Green Energy?


of an Exhibition

by Devora Liss

Published on August 16, 2013, Modified on August 16, 2013

  • Description:

    I visited the Madatech museum with a friend whose office wants to sponsor/build renewable energy education centers. As a museum/outdoor education person, she wanted my “behind the scenes” opinion on what we’d see.

    This review covers three separate exhibitions: 1) Green Energy; 2) My Green Home; 3) Noble Energy Science Park.

    Green Energy
    At first glance, this exhibition is dynamic, engaging, and colorful. Each station includes information (trilingual Heb., Ar., Eng.) and an interactive game/activity where visitors can harness/use/simulate that energy source. My favorite was the wind power station, where visitors adjusted sails and sent small boats cruising, trying to reach the other side.

    This exhibition has one major set-back: It is not about green energy. Alongside stations about wind energy, solar power, and hydro-power, the exhibition also features fossil fuels and the refinement of petroleum. In fact, there is only one negative remark throughout the entire exhibition: hydro-electric power. “Placing large dam across a creek or river damages the surrounding ecological system.” Instead, this exhibit is an uncritical survey of all energy sources.

    A quick glance at the sponsor wall clears everything up: alongside green energy/technology companies like Solel and Ormat, you can find Dor Alon (an Israeli gas station company that is the exclusive marketer of Texaco products here), Israeli Electric (which continues to produce energy from coal, despite the abundance of sunshine), Bazan (Israeli petro-chemical refinery), and the Ashkelon-Eilat pipe, which transfers petroleum between Red Sea and Mediterranean ports.

    Israel’s elementary school curriculum includes the drawbacks of different energy sources, and addresses the pollution of the air, water, and land. Why can’t the national science museum do at least that?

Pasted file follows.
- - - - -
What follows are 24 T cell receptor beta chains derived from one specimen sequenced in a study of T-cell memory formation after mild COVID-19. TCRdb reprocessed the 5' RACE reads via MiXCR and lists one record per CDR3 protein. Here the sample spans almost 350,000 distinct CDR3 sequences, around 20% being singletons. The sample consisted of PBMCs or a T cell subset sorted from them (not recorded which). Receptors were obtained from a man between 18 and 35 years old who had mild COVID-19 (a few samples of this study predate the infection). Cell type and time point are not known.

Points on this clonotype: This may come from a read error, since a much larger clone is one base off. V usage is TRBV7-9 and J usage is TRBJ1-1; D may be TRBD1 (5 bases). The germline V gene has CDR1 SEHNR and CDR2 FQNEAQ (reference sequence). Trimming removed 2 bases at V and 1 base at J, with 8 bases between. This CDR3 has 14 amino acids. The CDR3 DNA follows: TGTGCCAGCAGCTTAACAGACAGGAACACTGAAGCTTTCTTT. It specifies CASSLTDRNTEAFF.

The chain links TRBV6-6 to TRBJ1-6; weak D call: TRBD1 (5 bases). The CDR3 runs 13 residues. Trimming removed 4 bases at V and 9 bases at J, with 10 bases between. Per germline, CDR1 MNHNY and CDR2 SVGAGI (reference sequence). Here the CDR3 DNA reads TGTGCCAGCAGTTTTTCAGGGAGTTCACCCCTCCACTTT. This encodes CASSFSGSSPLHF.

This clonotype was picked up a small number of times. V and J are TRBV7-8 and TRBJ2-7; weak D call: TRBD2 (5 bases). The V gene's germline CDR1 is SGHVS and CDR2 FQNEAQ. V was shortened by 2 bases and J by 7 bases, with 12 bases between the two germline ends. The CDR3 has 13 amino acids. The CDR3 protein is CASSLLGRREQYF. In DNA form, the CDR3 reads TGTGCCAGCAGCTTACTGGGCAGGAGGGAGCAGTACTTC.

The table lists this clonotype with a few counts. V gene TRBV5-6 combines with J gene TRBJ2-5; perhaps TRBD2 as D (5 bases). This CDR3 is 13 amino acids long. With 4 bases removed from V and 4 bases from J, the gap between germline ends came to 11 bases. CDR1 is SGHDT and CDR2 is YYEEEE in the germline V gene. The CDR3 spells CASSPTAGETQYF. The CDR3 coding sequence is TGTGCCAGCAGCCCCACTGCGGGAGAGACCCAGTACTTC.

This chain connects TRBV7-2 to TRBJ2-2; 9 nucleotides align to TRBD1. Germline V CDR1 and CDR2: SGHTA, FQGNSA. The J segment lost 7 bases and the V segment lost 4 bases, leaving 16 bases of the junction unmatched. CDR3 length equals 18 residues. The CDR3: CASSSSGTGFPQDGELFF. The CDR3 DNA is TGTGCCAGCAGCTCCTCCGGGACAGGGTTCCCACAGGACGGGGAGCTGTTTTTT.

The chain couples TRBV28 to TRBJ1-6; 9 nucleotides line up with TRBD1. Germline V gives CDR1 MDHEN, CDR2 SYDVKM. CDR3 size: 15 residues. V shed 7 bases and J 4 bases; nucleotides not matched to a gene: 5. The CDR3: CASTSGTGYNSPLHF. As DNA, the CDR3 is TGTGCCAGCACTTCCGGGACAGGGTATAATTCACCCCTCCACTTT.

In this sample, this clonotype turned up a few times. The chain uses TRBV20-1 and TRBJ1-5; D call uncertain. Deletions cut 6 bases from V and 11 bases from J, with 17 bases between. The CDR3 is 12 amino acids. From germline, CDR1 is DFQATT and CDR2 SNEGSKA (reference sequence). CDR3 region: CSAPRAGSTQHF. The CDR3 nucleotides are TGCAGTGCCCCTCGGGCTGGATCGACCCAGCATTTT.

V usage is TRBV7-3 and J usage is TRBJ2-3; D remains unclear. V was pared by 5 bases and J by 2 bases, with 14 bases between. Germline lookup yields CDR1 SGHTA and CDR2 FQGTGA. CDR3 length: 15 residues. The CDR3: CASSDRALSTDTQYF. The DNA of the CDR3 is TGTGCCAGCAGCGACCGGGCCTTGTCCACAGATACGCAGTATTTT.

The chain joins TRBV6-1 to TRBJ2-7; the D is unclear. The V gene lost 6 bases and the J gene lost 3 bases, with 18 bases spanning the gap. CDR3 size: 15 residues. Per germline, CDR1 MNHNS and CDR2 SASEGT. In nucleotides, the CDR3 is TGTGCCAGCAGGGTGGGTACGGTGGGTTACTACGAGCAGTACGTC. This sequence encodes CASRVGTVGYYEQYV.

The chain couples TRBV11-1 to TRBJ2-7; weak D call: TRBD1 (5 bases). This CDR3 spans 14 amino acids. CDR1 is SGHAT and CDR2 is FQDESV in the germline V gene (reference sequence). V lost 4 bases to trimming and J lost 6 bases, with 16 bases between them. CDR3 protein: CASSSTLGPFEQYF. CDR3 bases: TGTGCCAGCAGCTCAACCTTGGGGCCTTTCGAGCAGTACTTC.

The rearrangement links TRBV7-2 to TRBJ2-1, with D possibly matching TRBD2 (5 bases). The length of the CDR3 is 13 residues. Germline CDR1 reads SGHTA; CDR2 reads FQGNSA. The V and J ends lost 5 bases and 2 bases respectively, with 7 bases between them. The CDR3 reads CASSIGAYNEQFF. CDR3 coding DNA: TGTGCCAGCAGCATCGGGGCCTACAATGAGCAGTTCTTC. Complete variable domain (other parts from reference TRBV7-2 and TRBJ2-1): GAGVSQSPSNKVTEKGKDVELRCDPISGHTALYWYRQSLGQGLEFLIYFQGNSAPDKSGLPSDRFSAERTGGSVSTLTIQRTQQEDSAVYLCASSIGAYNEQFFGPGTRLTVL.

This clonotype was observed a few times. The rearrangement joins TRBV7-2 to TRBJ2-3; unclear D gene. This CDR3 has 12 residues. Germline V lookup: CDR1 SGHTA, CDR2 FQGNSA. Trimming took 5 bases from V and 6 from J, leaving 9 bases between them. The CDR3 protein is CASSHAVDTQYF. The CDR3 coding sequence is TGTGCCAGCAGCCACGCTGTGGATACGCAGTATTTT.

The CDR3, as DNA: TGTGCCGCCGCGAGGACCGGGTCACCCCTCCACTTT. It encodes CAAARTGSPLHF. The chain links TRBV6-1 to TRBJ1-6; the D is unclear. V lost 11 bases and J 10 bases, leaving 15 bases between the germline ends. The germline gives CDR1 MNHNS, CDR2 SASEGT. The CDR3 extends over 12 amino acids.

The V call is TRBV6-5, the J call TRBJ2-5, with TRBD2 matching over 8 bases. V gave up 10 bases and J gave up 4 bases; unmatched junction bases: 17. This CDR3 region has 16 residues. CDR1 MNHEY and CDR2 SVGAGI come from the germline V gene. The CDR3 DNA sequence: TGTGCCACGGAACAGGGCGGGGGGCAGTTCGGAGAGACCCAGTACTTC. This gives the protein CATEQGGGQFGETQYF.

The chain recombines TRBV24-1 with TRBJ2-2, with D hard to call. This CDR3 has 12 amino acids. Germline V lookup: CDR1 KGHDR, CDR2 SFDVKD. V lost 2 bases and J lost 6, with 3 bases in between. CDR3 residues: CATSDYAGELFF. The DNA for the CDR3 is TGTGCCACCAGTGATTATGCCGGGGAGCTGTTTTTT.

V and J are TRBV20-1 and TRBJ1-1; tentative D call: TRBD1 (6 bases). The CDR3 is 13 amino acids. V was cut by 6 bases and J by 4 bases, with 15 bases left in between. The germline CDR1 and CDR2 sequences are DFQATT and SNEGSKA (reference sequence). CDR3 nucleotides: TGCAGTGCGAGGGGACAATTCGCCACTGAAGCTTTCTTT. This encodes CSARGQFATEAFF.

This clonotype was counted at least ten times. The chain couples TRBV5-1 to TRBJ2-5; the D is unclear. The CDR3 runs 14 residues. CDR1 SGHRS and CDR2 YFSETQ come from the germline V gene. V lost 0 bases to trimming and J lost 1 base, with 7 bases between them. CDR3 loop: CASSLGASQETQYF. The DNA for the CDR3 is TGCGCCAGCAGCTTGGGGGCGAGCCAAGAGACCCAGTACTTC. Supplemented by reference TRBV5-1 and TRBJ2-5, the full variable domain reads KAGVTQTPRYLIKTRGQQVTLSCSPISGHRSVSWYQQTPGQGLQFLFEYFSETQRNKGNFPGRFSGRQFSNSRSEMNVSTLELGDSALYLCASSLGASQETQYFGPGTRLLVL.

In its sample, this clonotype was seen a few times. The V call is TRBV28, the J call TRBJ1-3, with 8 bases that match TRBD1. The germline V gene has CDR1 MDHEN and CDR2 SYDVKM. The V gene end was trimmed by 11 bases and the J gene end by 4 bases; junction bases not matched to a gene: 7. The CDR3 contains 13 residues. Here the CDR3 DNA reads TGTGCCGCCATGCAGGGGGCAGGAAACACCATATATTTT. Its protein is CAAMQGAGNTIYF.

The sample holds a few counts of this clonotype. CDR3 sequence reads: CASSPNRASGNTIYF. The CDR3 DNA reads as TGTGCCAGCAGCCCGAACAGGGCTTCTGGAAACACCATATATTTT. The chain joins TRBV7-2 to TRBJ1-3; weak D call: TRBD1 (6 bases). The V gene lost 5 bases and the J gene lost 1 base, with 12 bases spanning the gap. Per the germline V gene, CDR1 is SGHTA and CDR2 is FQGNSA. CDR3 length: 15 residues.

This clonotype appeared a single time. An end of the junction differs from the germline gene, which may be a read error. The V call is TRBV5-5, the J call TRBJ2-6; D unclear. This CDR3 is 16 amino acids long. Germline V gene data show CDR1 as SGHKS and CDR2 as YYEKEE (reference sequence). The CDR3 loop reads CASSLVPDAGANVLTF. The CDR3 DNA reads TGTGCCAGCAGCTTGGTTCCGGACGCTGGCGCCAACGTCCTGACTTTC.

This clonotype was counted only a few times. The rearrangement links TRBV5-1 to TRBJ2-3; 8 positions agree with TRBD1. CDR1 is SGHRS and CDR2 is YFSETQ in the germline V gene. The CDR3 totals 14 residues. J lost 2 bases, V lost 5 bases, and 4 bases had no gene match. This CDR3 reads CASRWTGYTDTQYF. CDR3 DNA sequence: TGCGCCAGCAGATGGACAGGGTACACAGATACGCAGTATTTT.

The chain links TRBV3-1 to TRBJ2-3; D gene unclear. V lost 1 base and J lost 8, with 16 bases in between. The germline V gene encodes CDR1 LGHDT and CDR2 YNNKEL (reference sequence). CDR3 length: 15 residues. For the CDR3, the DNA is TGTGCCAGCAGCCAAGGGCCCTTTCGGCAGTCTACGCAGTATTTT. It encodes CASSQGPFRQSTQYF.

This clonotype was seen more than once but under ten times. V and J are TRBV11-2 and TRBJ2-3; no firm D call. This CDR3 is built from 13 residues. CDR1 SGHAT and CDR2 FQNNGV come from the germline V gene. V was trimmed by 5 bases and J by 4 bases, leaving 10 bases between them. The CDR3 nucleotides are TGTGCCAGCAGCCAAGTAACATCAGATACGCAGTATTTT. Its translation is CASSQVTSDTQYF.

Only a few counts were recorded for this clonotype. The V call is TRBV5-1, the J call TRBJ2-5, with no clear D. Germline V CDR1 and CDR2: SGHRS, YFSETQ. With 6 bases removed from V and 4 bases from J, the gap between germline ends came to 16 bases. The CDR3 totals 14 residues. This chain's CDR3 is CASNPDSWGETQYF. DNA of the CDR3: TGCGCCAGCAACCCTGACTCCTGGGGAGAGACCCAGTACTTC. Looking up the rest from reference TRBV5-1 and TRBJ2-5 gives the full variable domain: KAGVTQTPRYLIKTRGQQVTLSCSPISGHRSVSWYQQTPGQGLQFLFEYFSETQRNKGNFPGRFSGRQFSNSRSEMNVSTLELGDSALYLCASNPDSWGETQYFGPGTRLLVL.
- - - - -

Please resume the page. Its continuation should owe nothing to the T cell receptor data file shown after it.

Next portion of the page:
My Green Home
    Located in the mezzanine level above Green Energy, this exhibition focuses on smart energy use at home. This mostly bilingual exhibition (Heb., Eng) covers construction materials (bricks, glass), water use (graywater), and lifestyle choices (solar water heaters, dual flush, air drying laundry).

    This exhibition is also interactive, but slightly different. A hand symbol invites visitors to touch, and they can ether feel a difference in temperature (insulating materials) or activate the display (water flows from the washer and sink into the toilet).

    Although small, this exhibition covered a wide range of topics, including recycling and energy consumption of different TVs. And although not as hands-on as Green Energy, visitors could activate a wide range of processes familiar from their daily lives – surely exciting for young visitors.

    Noble Energy Science Park
    After a few hours inside the impressive yet stifling building, we headed outside to the museum’s courtyard. Within minutes, three mature adults turned into gleeful, curious children – exactly what a science museum is supposed to do!

    This amazing outdoor park features many different type of interactive elements, games, and activities that demonstrate different principles of energy. It includes: human-sized levers, an Archimedean screw, focusing the sun to ignite enemy ships, a gravity activity, pulleys, dams and water gates, bikes that create whirl pools and so much more. I’ll let the pictures speak for themselves.

    Notably, the only issue I’ll pick is the sponsor: Noble Energy, a company for natural gas, oil, deepwater drilling, shale, and more.

    I must ask whether the country is providing enough funding for the sciences in general, and the national science museum in particular. The clear conflict of interest between the exhibition sponsors and the message/content was glaring. Israel takes pride in its being a start up nation; whether high-tech, agriculture, solar energy, or other fields, there are leading experts conducting innovative work – enough to make any developed country proud. But this level of science and accomplishment must be maintained, through investment in education, field trips, and doing everything and anything to pique the curiosity of the country’s young minds. The Madatech is a solid place to begin, but there needs to be clarity and consistency.

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